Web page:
The fabulous Ensemble Modern present another all-Zappa program following up the Yellow Shark project from about a decade earlier. The main difference between the albums is that Zappa died in 1993, so there are no new pieces written specifically for the Ensemble and Frank isn't conducting. Also, with the exception of an exercise entitled "What Will Rumi Do?" (which conceptually ties back to Ruth Underwood in "Don't You Ever Wash That Thing?"), all the pieces should be known to Zappa fans, who are a pretty hardcore lot. For many listeners, that may make for a more enjoyable program, but it's not like this is the Mantovani Orchestra performing the "Hits of Frank Zappa." The track selection is excellent, although it is a bit off the beaten Zappa track. There are several compositions that have only appeared as Synclavier pieces, from the albums Jazz From Hell and Civilization Phase III, and "Revised Music for Low Budget Orchestra" and "Greggery Peccary" are probably not very high on the average FZ fan's hit parade. That being said, these are great, if sometimes challenging compositions, and the Ensemble Modern clearly rise to the task. The Jazz From Hell tracks ("Night School" and "Beltway Bandits") are perhaps the most transformed, mostly due to the fact that the early Synclavier sounds were more synthesized and mechanical than the sounds later used on Civilization Phase III. The CPIII tracks actually become more interesting as compositions, divorced from their original context among a great deal of sometimes silly spoken material. Here, they are just wickedly polyrhythmic modern compositions that stand quite well as individual pieces. In particular, the arrangement for "A Pig With Wings" is stunning, scored for two guitars and two keyboard/samplers that sound like they have a hammered dulcimer patch at times. "Revised Music for Low Budget Orchestra" gets a fantastic reading, and it's simply thrilling to hear the passage with the guitar solo (replaced here by viola) doubled by brass and percussion. That anyone would actually undertake a live performance of "Greggery Peccary" is a bit of a surprise, and again, the Ensemble Modern demonstrate their incredible talent. Incorporating all the known orchestral devices, they also use samplers and vocalists Omar Ebrahim and David Moss, who really "put the eyebrows" on their performances (who'da thunk an opera guy could perform like Ebrahim?). Anyone familiar with David Moss' bizarre, cartoonish vocalizing over the years will realize what an inspired choice he was. As an added bonus, there's a wonderful arrangement of the old favorite "Peaches en Regalia," and a hidden track that originates from 200 Motels (no need to completely spoil the surprise). Greggery Peccary & Other Persuasions is another fantastic recording from the Ensemble Modern, and since there aren't a whole lot of new performances coming out of the Zappa vault, this is a nice treat for those who still want to hear more from the great Frank Zappa. Excellent.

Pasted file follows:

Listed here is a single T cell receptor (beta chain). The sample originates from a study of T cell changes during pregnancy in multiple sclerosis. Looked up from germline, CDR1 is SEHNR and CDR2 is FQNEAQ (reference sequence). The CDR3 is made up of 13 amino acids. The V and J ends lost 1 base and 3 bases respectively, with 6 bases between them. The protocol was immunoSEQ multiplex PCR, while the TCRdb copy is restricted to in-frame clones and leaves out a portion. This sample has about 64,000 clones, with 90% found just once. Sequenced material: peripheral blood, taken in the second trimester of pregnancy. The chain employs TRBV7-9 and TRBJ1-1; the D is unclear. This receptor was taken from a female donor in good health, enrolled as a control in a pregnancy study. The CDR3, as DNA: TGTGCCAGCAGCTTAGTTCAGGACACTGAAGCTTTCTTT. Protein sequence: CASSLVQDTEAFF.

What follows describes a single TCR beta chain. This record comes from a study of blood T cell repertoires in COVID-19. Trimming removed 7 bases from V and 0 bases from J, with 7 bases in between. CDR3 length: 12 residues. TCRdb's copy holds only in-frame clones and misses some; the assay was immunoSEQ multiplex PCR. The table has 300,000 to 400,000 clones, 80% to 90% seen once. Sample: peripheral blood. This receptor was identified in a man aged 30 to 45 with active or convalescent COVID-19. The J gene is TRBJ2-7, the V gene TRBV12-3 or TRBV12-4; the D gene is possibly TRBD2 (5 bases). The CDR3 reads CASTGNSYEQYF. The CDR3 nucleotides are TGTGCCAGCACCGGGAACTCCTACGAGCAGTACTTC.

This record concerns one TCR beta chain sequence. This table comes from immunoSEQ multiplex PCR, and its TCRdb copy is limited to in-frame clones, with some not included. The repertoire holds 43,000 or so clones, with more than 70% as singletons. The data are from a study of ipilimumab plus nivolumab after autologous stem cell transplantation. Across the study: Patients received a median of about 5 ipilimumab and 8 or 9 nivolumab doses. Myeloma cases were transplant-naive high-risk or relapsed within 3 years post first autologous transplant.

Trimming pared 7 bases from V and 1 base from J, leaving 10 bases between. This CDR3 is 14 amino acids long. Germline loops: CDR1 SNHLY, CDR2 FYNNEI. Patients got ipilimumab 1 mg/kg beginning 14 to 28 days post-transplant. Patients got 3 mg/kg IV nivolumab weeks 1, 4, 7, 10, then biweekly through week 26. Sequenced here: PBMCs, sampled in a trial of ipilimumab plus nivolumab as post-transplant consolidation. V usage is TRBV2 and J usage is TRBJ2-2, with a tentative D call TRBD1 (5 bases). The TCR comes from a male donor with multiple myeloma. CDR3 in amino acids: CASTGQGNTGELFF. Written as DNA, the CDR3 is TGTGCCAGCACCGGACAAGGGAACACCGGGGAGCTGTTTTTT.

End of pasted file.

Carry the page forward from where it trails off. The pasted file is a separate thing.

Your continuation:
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AllMusic Review by Sean Westergaard